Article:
When I came home this afternoon I found your letter and was very glad to hear from you. How are your mother and dad and all the family. Give them all my love. I have built a fire in the fireplace, put my supper on to cook and while it is cooking am going to start answering your letter. I will finish it after supper. I know you have a deadline to meet so am wasting no time.
As to the earthquake of 1906 I remember it very well. I, like many others had some interesting experiences. I will write them down without any attempt at logical sequence or order but just how they come to mind. You can sort them out and use them as you see fit.
The week before the earthquake I had spent my nights sleeping in a treehouse that your grand-dad and I had built. When I came back into the house I decided that sleeping under the stars was my dish. Outside my room was a flat roof with planter boxes around the edge. This was an ideal place so I thought to put my bed. I forgot to say that the week I spent in the tree house was the spring vacation. Starting back to school was a busy time so I did not get to move my bed out on the roof either Monday or Tuesday night.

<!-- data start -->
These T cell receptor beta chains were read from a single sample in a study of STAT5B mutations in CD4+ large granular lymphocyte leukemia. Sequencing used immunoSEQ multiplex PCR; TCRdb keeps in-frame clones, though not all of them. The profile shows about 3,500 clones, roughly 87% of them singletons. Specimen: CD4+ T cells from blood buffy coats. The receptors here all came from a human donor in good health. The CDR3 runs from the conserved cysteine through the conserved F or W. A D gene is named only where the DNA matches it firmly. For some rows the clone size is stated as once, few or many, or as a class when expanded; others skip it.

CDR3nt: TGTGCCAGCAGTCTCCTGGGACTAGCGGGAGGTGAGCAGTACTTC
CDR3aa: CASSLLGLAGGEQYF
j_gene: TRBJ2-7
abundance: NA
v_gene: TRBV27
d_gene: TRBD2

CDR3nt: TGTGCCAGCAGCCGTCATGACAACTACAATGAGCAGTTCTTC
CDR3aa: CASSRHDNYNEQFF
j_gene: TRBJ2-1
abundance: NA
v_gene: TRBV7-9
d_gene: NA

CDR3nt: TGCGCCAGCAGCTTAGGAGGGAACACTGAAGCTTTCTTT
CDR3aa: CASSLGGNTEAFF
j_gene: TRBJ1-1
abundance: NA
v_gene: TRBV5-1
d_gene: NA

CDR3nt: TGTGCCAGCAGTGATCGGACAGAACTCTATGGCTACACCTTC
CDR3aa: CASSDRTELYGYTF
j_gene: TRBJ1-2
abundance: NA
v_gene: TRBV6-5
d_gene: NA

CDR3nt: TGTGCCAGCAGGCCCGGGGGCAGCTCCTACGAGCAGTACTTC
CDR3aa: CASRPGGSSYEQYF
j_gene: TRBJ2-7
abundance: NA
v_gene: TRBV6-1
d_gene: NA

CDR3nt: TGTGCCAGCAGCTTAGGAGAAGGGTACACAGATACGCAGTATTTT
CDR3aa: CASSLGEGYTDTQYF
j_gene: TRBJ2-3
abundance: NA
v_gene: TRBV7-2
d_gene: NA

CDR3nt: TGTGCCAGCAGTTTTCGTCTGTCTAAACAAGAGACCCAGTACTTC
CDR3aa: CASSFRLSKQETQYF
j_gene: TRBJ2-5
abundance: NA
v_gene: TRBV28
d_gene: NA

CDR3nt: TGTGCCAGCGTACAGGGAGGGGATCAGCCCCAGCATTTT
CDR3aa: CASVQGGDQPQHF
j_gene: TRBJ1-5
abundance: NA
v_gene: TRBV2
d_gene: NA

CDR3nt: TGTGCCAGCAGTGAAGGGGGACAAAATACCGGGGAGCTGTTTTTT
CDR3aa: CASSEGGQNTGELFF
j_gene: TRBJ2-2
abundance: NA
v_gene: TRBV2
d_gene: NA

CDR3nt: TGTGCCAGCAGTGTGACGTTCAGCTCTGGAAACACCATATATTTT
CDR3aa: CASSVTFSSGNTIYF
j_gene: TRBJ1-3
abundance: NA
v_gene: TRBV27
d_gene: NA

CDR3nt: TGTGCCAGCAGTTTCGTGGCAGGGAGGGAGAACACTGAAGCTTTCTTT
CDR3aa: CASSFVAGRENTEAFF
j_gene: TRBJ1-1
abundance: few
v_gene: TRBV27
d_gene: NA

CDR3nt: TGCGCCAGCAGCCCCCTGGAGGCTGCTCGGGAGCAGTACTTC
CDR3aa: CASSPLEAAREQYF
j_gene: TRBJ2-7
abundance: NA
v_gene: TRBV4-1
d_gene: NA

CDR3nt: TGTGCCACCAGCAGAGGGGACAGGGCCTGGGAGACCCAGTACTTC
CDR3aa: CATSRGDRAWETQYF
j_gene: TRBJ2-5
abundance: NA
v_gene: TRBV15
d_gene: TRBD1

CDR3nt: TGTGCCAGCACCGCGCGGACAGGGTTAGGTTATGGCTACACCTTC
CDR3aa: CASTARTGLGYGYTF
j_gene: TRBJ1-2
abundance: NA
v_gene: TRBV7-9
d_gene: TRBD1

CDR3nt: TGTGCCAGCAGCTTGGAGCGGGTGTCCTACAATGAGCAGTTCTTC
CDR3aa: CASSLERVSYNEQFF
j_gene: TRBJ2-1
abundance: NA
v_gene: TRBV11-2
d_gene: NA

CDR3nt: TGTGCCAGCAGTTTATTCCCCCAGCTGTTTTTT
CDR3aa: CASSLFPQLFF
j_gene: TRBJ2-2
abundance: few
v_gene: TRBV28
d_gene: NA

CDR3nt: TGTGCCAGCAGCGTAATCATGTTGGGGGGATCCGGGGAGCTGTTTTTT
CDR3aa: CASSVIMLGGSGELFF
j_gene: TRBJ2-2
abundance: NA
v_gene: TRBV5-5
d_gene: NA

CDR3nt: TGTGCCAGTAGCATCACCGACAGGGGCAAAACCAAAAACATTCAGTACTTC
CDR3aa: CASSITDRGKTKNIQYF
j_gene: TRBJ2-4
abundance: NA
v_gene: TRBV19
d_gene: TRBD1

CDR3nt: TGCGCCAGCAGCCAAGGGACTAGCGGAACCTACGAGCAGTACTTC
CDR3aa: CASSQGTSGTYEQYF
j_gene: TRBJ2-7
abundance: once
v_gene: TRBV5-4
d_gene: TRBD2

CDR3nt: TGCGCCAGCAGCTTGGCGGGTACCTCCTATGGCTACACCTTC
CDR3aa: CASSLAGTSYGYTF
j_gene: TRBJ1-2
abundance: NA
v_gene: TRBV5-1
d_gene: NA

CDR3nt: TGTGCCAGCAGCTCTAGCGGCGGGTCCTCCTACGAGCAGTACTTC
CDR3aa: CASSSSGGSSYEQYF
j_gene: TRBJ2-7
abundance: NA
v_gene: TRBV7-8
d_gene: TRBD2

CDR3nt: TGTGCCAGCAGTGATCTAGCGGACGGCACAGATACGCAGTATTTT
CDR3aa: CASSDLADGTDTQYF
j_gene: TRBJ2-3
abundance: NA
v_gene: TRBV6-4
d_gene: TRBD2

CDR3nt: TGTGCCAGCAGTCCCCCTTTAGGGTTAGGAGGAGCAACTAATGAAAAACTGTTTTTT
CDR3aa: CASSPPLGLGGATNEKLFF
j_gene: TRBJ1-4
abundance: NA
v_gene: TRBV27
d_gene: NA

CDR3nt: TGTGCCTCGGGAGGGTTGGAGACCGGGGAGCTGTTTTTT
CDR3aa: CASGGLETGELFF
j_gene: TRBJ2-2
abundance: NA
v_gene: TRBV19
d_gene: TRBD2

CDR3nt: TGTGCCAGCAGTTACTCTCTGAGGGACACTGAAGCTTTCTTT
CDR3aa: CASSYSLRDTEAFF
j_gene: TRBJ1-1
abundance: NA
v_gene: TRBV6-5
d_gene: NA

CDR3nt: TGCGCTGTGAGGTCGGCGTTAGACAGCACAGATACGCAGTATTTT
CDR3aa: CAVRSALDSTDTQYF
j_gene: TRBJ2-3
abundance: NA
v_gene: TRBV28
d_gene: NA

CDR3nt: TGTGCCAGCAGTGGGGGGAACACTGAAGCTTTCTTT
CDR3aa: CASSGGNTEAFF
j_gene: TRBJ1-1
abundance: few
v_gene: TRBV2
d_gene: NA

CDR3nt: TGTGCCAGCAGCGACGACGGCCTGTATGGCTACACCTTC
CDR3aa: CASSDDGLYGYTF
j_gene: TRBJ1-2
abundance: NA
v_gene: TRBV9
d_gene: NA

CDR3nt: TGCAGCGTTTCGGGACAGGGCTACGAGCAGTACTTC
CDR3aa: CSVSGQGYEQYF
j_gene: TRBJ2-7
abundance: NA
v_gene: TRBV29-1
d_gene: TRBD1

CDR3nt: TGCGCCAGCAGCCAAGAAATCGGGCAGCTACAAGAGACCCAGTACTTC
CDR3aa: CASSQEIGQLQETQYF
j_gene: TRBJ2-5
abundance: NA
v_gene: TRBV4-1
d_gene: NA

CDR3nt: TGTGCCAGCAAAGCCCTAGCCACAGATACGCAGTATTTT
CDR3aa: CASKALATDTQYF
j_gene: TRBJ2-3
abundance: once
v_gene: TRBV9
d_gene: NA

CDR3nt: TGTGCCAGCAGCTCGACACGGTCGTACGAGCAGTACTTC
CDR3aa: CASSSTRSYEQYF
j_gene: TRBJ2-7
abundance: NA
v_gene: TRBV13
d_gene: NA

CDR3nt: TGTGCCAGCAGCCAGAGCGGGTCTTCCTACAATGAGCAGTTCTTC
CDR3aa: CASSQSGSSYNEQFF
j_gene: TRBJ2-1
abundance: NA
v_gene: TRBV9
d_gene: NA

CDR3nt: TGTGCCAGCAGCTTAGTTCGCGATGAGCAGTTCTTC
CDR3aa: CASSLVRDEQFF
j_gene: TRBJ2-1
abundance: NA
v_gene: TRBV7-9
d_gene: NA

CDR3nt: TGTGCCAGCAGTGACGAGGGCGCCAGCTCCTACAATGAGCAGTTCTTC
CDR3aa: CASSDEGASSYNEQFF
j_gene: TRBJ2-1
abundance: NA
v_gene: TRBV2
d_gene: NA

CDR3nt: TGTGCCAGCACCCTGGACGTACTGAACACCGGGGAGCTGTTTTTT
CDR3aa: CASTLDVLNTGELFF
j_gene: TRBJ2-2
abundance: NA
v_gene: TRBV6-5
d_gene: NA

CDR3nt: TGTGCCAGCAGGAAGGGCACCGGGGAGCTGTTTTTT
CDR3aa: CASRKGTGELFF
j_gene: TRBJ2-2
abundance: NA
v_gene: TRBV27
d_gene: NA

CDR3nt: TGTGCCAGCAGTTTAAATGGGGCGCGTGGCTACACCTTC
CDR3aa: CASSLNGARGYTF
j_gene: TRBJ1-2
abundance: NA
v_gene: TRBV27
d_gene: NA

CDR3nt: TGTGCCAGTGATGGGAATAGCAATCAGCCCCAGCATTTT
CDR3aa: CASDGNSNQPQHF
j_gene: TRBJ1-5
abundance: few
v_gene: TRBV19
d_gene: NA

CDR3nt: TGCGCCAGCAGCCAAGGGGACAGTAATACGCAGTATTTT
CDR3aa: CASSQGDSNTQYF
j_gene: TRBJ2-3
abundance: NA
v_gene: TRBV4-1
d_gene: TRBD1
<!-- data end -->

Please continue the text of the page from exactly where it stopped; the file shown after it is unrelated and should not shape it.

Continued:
Wednesday night I came home about ten o’clock from some school doing. It must have been Tuesday night as the earthquake occurred Wednesday morning at 5:30 give or take a few minutes. Anyway I started to move my bed out on the roof. Your grand-dad who was my brother Alden was sleeping in the room next to mine. He woke up and asked me what I was doing. When I told him he said “Don’t move it out tonight. Mother went to bed with a sick headache and you might wake her up.” So, I left it in the middle of the floor and went to bed.
At 5:30 the next morning I was awakened by my bed rolling on its castors all over the room. As I jumped out of bed not fully realizing what was happening a six-flue brick chimney fell covering the spot on the roof where I had planned to put my bed about two feet or more deep with bricks and mortar. If I had been out there they would have washed me off the bricks with a sponge.